Most standalone VDI clients come preinstalled with a bespoken OS and the common VDI client software preinstalled on them. Furthermore, many have write-only filesystems as well as other security features built into them.
Best Practices Goals -- End User Experience
One of the first issues that we saw during the early days of the pandemic was with the consumer grade equipment that users were using. From a security perspective, some of the equipment did not support the latest Wi-Fi authentication methods. This allowed unsecured communications from the endpoint device to the router that could be eavesdropped on.
On the performance side, many times they suffered from weak Wi-Fi signal strength as well as latency and bandwidth issues. We had tools that could measure and monitor the infrastructure side but on the client side we didn't have the tools in place to measure them. Hence, we wasted a lot of time investigating the infrastructure rather than the client.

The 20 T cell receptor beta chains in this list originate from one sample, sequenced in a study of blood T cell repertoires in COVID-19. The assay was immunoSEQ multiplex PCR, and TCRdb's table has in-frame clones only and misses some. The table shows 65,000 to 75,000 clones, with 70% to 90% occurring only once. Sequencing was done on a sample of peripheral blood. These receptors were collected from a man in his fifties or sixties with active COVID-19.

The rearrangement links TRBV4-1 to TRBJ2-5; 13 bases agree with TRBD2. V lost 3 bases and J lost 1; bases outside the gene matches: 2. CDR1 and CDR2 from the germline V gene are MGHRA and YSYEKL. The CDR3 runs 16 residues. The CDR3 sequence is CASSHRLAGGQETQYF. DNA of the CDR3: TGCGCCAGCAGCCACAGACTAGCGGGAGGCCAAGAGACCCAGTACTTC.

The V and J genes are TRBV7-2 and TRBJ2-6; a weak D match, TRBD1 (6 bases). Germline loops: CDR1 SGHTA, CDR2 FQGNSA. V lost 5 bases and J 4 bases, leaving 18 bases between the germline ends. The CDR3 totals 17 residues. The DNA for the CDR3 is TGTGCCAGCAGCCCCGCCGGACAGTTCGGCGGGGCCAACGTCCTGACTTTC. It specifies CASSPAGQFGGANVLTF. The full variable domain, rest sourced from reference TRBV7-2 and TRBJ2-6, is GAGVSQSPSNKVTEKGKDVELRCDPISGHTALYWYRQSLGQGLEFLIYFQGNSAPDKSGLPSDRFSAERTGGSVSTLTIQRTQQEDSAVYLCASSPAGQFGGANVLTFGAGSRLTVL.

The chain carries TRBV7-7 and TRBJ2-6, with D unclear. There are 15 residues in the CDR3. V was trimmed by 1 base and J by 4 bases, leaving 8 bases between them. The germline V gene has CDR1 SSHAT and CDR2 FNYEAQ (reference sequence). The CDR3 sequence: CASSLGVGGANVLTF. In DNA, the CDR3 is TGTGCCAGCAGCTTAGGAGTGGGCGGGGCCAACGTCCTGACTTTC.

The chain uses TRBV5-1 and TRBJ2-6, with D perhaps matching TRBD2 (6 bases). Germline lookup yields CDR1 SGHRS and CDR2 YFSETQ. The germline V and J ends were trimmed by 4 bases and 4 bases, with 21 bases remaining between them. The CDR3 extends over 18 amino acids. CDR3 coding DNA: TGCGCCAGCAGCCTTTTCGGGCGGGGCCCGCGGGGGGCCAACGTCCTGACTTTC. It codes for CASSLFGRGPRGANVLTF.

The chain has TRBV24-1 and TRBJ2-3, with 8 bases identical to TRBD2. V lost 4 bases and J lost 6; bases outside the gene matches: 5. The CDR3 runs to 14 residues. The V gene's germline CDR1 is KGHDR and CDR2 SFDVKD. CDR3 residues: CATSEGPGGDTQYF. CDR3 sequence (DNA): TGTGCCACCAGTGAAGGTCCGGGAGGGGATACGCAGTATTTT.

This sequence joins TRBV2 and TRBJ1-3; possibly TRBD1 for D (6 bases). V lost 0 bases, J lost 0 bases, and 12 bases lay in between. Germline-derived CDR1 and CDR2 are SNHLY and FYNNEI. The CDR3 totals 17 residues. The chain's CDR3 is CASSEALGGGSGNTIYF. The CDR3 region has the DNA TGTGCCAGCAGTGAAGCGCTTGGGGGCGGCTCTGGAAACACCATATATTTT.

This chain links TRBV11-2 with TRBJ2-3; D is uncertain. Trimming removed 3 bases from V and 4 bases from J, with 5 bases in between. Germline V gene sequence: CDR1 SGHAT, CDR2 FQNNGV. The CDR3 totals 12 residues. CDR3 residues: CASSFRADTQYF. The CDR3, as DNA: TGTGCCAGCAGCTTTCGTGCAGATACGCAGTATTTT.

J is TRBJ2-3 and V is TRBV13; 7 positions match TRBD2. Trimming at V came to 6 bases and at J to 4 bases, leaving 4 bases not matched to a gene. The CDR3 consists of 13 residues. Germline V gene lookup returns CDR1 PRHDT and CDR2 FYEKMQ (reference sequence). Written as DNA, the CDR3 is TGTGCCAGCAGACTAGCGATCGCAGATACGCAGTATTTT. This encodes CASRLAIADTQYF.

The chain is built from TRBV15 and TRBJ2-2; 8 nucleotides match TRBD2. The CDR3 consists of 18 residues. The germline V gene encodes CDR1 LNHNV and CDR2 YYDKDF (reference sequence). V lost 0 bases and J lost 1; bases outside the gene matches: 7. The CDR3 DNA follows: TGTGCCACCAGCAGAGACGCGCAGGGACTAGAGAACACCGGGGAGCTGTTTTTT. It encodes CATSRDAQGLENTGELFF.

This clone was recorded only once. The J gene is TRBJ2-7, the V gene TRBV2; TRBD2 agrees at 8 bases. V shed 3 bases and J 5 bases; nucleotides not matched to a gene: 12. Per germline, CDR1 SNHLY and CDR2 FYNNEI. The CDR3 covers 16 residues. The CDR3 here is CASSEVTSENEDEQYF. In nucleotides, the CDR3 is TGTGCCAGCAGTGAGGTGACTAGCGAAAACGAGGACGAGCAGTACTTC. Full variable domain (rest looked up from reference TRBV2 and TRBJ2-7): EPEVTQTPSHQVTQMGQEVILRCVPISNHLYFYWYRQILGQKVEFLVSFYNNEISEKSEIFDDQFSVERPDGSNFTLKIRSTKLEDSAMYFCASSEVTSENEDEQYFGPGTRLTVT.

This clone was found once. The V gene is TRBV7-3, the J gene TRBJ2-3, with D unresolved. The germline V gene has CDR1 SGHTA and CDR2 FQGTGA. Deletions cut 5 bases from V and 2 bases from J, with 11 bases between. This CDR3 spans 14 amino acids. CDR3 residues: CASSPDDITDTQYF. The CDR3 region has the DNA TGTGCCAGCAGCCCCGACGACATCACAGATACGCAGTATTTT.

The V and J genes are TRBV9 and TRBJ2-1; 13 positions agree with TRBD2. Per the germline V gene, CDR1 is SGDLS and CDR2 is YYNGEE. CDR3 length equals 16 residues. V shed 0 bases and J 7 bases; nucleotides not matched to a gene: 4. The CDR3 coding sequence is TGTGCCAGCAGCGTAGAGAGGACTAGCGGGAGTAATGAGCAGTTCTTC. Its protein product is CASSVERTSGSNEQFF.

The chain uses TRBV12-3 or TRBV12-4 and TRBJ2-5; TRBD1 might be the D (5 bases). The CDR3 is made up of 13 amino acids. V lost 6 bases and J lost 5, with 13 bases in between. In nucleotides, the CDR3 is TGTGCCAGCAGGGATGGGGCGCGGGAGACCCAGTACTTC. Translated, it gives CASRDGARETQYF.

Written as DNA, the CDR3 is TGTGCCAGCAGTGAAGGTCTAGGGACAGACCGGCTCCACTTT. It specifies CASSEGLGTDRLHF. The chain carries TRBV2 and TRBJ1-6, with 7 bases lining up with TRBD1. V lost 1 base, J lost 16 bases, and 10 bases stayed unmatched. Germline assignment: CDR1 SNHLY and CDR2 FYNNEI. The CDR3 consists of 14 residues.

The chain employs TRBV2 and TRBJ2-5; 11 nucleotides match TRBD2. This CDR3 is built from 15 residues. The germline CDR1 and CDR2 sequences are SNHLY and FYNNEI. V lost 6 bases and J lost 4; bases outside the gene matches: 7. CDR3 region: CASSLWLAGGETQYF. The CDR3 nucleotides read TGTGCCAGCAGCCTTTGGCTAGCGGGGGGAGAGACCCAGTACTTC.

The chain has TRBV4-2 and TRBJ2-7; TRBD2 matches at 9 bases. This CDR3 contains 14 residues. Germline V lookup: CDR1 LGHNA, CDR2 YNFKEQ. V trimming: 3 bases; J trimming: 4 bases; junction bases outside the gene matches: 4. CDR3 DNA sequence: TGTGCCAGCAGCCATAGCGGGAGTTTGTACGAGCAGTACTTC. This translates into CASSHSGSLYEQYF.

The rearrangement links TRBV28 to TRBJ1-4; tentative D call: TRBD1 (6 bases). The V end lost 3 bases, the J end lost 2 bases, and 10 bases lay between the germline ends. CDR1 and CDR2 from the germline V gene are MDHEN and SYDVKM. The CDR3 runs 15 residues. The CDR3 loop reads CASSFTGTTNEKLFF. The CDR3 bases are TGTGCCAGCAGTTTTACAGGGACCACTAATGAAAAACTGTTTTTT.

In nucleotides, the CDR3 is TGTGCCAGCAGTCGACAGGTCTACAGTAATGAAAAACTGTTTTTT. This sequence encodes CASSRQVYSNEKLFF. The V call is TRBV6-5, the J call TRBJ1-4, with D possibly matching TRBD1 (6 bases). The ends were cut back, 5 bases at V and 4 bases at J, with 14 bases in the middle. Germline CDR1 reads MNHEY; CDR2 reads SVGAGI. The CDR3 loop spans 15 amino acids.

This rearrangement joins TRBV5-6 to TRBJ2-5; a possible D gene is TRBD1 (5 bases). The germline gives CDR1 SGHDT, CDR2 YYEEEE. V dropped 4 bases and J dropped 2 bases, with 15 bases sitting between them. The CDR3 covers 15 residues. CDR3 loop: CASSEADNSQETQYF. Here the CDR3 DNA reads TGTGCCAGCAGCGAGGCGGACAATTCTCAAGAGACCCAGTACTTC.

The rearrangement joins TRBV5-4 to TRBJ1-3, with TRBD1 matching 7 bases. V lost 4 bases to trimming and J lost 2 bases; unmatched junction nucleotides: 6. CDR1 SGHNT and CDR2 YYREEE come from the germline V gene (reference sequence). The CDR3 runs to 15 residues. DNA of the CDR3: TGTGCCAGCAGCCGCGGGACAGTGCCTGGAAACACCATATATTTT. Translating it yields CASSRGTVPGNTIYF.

Since then, we have come up with sophisticated tools to monitor endpoint devices and look at VDI in a holistic manner.
Some of the more sophisticated monitoring and managing tools can automatically drop unsecured connections, alert the users or help desk when they are having Wi-Fi or networking issues.
Very few things are as maddening as the wait you have while your system boots up. When booting and logging on hundreds of processes take place.
Overly long log-in duration was reported as the No. 1 end user problem according to a recent poll. Another study showed that the average logon duration for over 1,500 companies was under 30 seconds. If users are seeing over a 30-second response they need to be investigated. The 30 seconds is just a benchmark. In highly critical areas such as healthcare, even 30 seconds is too long as a patient's outcomes can suffer. In other industries a longer log-in time may be acceptable if there are a lot of activities such as security checks, drives being mounted and so on being done in the background.